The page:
|A prairie chicken cock 'booming,' i.e. dancing his heart out to attract a lady.|
Now that our rainy season has started with a vengeance I’m supposed to have lots of time to hone my blog .... right? --- Wrong! My umbilical cord has become attached to my computer, but I’m helping others rather than working on my blog. I’ve had two projects on the back burner and somehow they they both came to a head at basically the same time; and both involve my parents, Frederick and Frances Hamerstrom. My parents were well known ornithologists who spent their career developing the management plan for prairie chickens in Wisconsin -- and are credited with saving the species in that state.
|My mother, Fran Hamerstrom with her golden eagle. She is ready to throw her eagle into the air and call her back with a whistle and a lure.|
One of my projects is the re-issue of an anthology of stories I put together after my parents’ deaths, “Hamerstrom Stories.” Deann De La Ronde, a friend and dear woman who lived with my mother for the last two years of her life successfully twisted my arm and we collected an armful of stories about my parents written by friends of my parents. Stories included topics such as: ‘Half a Cow is Better than None’, ‘Footed by a 7-Pound Snowy Owl’, and ‘A Hunter I Wasn’t.’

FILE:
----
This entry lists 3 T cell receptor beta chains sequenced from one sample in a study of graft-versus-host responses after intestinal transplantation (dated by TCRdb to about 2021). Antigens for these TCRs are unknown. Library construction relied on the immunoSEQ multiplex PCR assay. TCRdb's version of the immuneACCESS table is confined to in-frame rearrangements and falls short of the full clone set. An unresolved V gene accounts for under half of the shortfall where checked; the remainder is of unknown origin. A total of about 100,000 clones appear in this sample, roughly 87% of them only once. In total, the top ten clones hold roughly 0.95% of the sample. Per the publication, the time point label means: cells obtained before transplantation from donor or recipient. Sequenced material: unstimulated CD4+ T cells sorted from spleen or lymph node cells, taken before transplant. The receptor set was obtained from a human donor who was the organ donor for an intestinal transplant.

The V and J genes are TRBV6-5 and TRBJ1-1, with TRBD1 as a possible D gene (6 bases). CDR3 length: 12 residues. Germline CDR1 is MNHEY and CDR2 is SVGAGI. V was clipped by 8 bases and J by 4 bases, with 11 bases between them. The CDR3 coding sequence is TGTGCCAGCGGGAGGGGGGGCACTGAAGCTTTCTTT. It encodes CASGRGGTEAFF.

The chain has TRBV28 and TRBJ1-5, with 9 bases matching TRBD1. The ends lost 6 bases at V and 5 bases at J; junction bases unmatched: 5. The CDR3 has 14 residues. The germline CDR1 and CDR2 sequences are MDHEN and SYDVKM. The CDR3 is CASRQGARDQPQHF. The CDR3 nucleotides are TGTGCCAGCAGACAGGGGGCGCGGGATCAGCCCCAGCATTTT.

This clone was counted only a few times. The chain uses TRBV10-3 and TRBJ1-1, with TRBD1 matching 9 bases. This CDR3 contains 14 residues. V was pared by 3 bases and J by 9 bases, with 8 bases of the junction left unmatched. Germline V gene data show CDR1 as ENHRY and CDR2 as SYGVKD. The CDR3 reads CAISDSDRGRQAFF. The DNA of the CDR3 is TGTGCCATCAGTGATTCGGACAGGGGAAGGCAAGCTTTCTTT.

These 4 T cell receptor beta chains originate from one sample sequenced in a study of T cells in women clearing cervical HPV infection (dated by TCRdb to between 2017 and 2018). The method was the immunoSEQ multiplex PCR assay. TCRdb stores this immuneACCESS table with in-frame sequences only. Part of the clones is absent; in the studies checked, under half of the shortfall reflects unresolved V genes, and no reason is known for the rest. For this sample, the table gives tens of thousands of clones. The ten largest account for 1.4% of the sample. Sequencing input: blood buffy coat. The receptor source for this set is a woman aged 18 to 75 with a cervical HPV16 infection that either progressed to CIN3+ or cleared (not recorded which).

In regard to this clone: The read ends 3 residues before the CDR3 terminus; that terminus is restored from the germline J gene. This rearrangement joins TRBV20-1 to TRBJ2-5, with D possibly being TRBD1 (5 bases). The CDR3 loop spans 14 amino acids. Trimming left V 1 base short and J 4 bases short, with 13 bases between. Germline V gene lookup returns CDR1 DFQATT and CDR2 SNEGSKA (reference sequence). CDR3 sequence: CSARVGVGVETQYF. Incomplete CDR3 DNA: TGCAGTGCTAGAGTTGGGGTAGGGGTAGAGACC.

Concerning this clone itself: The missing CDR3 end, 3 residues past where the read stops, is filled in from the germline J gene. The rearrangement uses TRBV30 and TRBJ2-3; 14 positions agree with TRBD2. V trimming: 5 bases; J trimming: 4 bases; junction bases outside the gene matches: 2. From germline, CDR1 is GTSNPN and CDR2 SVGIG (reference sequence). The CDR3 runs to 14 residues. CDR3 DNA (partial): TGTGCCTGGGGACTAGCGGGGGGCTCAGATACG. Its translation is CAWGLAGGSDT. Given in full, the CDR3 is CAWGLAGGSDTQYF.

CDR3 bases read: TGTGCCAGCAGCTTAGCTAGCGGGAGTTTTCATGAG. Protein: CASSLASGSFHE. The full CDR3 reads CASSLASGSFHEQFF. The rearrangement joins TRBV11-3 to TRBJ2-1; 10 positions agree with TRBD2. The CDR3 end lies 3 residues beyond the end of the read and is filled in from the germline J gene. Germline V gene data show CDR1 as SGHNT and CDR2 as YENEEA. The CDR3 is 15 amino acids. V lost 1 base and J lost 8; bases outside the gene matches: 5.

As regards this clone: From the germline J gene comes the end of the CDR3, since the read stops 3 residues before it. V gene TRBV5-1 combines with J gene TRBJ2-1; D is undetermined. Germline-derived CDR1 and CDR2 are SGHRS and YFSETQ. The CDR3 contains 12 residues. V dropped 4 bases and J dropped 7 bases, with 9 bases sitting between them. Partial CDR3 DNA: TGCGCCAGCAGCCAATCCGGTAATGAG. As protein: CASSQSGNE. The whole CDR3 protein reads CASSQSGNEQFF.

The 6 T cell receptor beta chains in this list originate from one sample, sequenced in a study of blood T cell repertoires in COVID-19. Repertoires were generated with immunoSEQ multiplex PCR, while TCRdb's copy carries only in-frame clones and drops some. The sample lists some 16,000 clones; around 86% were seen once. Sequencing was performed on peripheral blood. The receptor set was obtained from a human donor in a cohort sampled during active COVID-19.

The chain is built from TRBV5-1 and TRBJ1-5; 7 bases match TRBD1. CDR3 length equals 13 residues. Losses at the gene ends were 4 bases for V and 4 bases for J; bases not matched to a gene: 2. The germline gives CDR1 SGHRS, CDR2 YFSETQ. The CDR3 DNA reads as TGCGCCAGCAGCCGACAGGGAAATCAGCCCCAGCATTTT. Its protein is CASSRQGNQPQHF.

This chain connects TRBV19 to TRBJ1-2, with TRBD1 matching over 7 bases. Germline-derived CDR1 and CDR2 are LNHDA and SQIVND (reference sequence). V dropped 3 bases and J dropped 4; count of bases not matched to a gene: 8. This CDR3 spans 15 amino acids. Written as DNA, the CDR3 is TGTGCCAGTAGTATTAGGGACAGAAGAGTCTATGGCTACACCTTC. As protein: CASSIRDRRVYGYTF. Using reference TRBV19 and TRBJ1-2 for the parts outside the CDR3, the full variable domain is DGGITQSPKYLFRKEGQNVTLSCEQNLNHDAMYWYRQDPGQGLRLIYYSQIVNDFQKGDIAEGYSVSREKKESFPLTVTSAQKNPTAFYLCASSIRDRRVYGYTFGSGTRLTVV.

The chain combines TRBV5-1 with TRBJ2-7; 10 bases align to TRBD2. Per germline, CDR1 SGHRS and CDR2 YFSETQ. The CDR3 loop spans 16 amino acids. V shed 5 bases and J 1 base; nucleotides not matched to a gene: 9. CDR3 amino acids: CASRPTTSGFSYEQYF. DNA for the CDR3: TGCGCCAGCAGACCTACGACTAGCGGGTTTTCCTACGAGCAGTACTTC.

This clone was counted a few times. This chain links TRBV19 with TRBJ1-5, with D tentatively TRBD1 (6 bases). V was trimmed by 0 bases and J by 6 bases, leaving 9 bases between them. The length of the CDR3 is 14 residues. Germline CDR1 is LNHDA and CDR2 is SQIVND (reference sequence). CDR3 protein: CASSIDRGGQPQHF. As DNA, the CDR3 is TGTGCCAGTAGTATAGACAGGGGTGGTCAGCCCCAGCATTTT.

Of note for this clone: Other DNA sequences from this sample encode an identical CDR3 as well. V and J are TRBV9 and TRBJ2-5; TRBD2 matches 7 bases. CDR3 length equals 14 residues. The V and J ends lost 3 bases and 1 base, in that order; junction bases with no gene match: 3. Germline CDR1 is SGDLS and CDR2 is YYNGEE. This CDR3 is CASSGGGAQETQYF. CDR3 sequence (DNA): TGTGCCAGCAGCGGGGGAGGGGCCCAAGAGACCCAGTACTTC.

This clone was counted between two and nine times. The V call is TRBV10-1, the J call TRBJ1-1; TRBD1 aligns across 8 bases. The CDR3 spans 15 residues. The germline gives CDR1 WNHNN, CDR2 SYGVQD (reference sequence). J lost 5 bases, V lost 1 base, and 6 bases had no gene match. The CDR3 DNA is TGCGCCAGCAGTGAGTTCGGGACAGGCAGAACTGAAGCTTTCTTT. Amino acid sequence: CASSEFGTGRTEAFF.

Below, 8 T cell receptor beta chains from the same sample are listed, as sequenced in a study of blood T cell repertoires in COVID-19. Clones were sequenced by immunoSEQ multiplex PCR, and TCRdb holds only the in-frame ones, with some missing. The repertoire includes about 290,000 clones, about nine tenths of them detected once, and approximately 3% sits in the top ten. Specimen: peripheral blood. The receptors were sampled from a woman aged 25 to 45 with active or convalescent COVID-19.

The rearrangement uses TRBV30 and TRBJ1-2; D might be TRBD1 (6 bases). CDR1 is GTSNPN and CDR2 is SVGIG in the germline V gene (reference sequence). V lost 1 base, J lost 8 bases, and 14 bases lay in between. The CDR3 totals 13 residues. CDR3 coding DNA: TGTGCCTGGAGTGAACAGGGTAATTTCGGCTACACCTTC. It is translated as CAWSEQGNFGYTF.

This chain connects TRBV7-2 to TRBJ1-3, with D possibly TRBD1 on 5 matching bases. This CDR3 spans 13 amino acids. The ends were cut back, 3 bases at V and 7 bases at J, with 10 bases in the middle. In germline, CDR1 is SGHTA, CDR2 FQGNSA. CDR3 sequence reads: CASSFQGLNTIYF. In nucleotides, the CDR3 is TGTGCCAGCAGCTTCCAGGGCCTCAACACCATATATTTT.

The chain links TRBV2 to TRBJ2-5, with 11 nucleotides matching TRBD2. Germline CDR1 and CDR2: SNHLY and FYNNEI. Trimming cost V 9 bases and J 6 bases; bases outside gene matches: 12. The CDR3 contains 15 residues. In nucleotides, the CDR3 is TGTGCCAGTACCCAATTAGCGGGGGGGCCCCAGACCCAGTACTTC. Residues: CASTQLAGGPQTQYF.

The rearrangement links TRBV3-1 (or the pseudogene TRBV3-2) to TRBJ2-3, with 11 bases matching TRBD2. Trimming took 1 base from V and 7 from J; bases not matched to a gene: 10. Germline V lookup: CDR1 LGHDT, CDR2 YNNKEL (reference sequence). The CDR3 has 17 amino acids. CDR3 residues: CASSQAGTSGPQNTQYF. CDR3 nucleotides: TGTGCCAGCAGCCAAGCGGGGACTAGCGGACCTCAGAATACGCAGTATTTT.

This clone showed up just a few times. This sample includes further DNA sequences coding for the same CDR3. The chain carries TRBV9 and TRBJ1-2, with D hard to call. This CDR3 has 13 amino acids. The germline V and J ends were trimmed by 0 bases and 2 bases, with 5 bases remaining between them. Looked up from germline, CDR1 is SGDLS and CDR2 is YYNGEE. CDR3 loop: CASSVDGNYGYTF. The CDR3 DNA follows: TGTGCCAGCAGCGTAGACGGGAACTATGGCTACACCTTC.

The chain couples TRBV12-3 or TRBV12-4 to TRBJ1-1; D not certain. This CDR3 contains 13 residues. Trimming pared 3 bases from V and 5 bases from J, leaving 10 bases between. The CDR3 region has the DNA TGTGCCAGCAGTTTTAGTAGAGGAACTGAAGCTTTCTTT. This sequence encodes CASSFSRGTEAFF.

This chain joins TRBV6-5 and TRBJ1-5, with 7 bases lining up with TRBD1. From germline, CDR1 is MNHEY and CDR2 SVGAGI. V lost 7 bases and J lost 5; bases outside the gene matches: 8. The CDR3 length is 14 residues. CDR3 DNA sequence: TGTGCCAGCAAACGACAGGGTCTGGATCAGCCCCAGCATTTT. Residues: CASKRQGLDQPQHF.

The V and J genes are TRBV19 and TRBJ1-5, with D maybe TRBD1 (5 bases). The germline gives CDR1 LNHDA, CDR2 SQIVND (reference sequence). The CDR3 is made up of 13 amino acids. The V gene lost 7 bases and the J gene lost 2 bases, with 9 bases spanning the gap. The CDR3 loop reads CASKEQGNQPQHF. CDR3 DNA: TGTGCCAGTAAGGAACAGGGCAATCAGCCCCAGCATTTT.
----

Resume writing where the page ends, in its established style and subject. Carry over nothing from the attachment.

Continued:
|My father, Frederick Hamerstrom, was a much quieter person. He was the foundation of the prairie chicken research.|
"Hamerstrom Stories" was never intended for the general public. Even so, I sold 350 copies ... at cost. Now I’ve granted permission to the people who run the Prairie Chicken Festival in Wisconsin to reissue the book along with stories by eight new contributors. I’m nearly done with that project.
The second project is another book. Susan Tupper has had a manuscript for young readers accepted by The Wisconsin Historical Society, “Frances and Frederick Hamerstrom, Pioneers of Wildlife conservation.” The press wants lots of photos and drawings .... and guess who has them. I’ve been searching for photos, scanning and editing until I’m cross-eyed ... but I’m getting there. Susan’s book is going to be a wonderful way for young people to learn about the early conservation work done by my parents.
|Aldo Leopold, mentor to my parents when they were his graduate students.|
My father got his Phd under Aldo Leoplold, “The father of Ecology;” and my mother was the only woman to get a degree under him, her masters.
.... I just thought I'd let you, my readers, know what has been keeping me busy.